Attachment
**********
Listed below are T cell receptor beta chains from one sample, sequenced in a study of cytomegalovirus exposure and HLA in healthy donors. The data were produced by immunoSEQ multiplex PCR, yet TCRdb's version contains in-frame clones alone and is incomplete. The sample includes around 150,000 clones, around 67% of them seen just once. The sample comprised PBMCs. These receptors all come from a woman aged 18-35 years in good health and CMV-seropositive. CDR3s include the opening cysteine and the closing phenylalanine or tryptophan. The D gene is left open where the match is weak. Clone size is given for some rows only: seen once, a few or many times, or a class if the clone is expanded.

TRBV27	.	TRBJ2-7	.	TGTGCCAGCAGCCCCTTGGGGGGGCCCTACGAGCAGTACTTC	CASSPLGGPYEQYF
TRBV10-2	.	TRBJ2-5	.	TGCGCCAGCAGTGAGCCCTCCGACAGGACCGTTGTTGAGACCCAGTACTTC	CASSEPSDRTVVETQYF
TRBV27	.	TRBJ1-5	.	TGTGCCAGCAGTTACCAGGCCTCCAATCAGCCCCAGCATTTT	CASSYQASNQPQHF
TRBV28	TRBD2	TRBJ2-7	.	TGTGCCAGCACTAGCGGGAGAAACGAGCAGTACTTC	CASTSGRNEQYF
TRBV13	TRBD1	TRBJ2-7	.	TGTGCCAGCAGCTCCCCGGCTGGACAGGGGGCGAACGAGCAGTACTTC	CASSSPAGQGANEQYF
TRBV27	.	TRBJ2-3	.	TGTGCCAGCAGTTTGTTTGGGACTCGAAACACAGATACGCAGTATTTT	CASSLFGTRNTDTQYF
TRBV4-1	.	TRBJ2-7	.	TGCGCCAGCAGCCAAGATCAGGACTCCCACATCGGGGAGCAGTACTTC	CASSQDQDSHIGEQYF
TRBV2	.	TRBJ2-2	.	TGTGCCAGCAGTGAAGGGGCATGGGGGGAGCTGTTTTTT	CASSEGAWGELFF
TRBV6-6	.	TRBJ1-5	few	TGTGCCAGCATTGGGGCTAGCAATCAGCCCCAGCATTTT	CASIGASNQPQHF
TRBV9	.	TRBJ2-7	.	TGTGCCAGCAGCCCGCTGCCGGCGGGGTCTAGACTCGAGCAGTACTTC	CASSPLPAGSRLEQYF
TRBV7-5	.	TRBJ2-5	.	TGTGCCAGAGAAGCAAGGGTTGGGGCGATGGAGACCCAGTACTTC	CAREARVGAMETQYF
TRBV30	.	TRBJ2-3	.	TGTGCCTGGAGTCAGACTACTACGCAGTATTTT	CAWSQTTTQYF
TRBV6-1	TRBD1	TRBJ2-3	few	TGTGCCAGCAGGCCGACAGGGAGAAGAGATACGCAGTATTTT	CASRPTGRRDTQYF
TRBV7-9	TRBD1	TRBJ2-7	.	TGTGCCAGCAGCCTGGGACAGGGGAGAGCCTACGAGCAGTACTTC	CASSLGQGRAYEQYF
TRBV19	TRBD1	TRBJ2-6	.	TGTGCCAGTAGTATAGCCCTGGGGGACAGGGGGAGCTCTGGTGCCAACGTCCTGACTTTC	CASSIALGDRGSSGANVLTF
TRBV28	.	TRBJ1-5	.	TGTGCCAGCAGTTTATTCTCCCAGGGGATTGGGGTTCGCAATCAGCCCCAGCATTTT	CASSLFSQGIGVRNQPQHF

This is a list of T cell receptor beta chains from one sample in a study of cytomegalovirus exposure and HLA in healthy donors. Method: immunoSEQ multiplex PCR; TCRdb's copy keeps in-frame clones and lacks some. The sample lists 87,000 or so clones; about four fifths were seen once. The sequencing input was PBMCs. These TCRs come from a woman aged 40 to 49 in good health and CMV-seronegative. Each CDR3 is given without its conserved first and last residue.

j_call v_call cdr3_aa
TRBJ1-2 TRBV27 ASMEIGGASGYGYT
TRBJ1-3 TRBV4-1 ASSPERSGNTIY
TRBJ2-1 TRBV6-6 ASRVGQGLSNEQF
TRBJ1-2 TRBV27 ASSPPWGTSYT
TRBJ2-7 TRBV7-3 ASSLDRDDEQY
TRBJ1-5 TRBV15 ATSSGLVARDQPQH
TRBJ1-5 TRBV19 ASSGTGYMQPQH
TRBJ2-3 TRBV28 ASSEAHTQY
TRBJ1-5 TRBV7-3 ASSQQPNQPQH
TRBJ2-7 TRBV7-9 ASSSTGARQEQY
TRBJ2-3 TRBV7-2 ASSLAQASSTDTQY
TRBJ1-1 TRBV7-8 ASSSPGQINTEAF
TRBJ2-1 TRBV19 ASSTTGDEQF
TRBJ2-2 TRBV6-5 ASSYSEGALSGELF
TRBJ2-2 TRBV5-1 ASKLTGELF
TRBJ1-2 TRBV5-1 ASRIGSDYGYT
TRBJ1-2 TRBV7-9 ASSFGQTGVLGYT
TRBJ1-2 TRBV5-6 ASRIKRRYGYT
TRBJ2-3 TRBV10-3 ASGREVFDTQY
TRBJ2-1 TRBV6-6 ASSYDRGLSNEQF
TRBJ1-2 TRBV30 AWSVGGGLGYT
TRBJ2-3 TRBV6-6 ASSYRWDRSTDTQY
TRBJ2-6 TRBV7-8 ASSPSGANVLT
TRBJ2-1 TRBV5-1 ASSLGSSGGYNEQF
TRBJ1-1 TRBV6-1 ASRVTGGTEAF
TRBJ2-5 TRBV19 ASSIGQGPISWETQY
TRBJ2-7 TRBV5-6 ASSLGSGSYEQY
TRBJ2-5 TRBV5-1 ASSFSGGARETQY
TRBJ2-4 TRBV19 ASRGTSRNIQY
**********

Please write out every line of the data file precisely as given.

Listed below are T cell receptor beta chains from one sample, sequenced in a study of cytomegalovirus exposure and HLA in healthy donors. The data were produced by immunoSEQ multiplex PCR, yet TCRdb's version contains in-frame clones alone and is incomplete. The sample includes around 150,000 clones, around 67% of them seen just once. The sample comprised PBMCs. These receptors all come from a woman aged 18-35 years in good health and CMV-seropositive. CDR3s include the opening cysteine and the closing phenylalanine or tryptophan. The D gene is left open where the match is weak. Clone size is given for some rows only: seen once, a few or many times, or a class if the clone is expanded.

TRBV27	.	TRBJ2-7	.	TGTGCCAGCAGCCCCTTGGGGGGGCCCTACGAGCAGTACTTC	CASSPLGGPYEQYF
TRBV10-2	.	TRBJ2-5	.	TGCGCCAGCAGTGAGCCCTCCGACAGGACCGTTGTTGAGACCCAGTACTTC	CASSEPSDRTVVETQYF
TRBV27	.	TRBJ1-5	.	TGTGCCAGCAGTTACCAGGCCTCCAATCAGCCCCAGCATTTT	CASSYQASNQPQHF
TRBV28	TRBD2	TRBJ2-7	.	TGTGCCAGCACTAGCGGGAGAAACGAGCAGTACTTC	CASTSGRNEQYF
TRBV13	TRBD1	TRBJ2-7	.	TGTGCCAGCAGCTCCCCGGCTGGACAGGGGGCGAACGAGCAGTACTTC	CASSSPAGQGANEQYF
TRBV27	.	TRBJ2-3	.	TGTGCCAGCAGTTTGTTTGGGACTCGAAACACAGATACGCAGTATTTT	CASSLFGTRNTDTQYF
TRBV4-1	.	TRBJ2-7	.	TGCGCCAGCAGCCAAGATCAGGACTCCCACATCGGGGAGCAGTACTTC	CASSQDQDSHIGEQYF
TRBV2	.	TRBJ2-2	.	TGTGCCAGCAGTGAAGGGGCATGGGGGGAGCTGTTTTTT	CASSEGAWGELFF
TRBV6-6	.	TRBJ1-5	few	TGTGCCAGCATTGGGGCTAGCAATCAGCCCCAGCATTTT	CASIGASNQPQHF
TRBV9	.	TRBJ2-7	.	TGTGCCAGCAGCCCGCTGCCGGCGGGGTCTAGACTCGAGCAGTACTTC	CASSPLPAGSRLEQYF
TRBV7-5	.	TRBJ2-5	.	TGTGCCAGAGAAGCAAGGGTTGGGGCGATGGAGACCCAGTACTTC	CAREARVGAMETQYF
TRBV30	.	TRBJ2-3	.	TGTGCCTGGAGTCAGACTACTACGCAGTATTTT	CAWSQTTTQYF
TRBV6-1	TRBD1	TRBJ2-3	few	TGTGCCAGCAGGCCGACAGGGAGAAGAGATACGCAGTATTTT	CASRPTGRRDTQYF
TRBV7-9	TRBD1	TRBJ2-7	.	TGTGCCAGCAGCCTGGGACAGGGGAGAGCCTACGAGCAGTACTTC	CASSLGQGRAYEQYF
TRBV19	TRBD1	TRBJ2-6	.	TGTGCCAGTAGTATAGCCCTGGGGGACAGGGGGAGCTCTGGTGCCAACGTCCTGACTTTC	CASSIALGDRGSSGANVLTF
TRBV28	.	TRBJ1-5	.	TGTGCCAGCAGTTTATTCTCCCAGGGGATTGGGGTTCGCAATCAGCCCCAGCATTTT	CASSLFSQGIGVRNQPQHF

This is a list of T cell receptor beta chains from one sample in a study of cytomegalovirus exposure and HLA in healthy donors. Method: immunoSEQ multiplex PCR; TCRdb's copy keeps in-frame clones and lacks some. The sample lists 87,000 or so clones; about four fifths were seen once. The sequencing input was PBMCs. These TCRs come from a woman aged 40 to 49 in good health and CMV-seronegative. Each CDR3 is given without its conserved first and last residue.

j_call v_call cdr3_aa
TRBJ1-2 TRBV27 ASMEIGGASGYGYT
TRBJ1-3 TRBV4-1 ASSPERSGNTIY
TRBJ2-1 TRBV6-6 ASRVGQGLSNEQF
TRBJ1-2 TRBV27 ASSPPWGTSYT
TRBJ2-7 TRBV7-3 ASSLDRDDEQY
TRBJ1-5 TRBV15 ATSSGLVARDQPQH
TRBJ1-5 TRBV19 ASSGTGYMQPQH
TRBJ2-3 TRBV28 ASSEAHTQY
TRBJ1-5 TRBV7-3 ASSQQPNQPQH
TRBJ2-7 TRBV7-9 ASSSTGARQEQY
TRBJ2-3 TRBV7-2 ASSLAQASSTDTQY
TRBJ1-1 TRBV7-8 ASSSPGQINTEAF
TRBJ2-1 TRBV19 ASSTTGDEQF
TRBJ2-2 TRBV6-5 ASSYSEGALSGELF
TRBJ2-2 TRBV5-1 ASKLTGELF
TRBJ1-2 TRBV5-1 ASRIGSDYGYT
TRBJ1-2 TRBV7-9 ASSFGQTGVLGYT
TRBJ1-2 TRBV5-6 ASRIKRRYGYT
TRBJ2-3 TRBV10-3 ASGREVFDTQY
TRBJ2-1 TRBV6-6 ASSYDRGLSNEQF
TRBJ1-2 TRBV30 AWSVGGGLGYT
TRBJ2-3 TRBV6-6 ASSYRWDRSTDTQY
TRBJ2-6 TRBV7-8 ASSPSGANVLT
TRBJ2-1 TRBV5-1 ASSLGSSGGYNEQF
TRBJ1-1 TRBV6-1 ASRVTGGTEAF
TRBJ2-5 TRBV19 ASSIGQGPISWETQY
TRBJ2-7 TRBV5-6 ASSLGSGSYEQY
TRBJ2-5 TRBV5-1 ASSFSGGARETQY
TRBJ2-4 TRBV19 ASRGTSRNIQY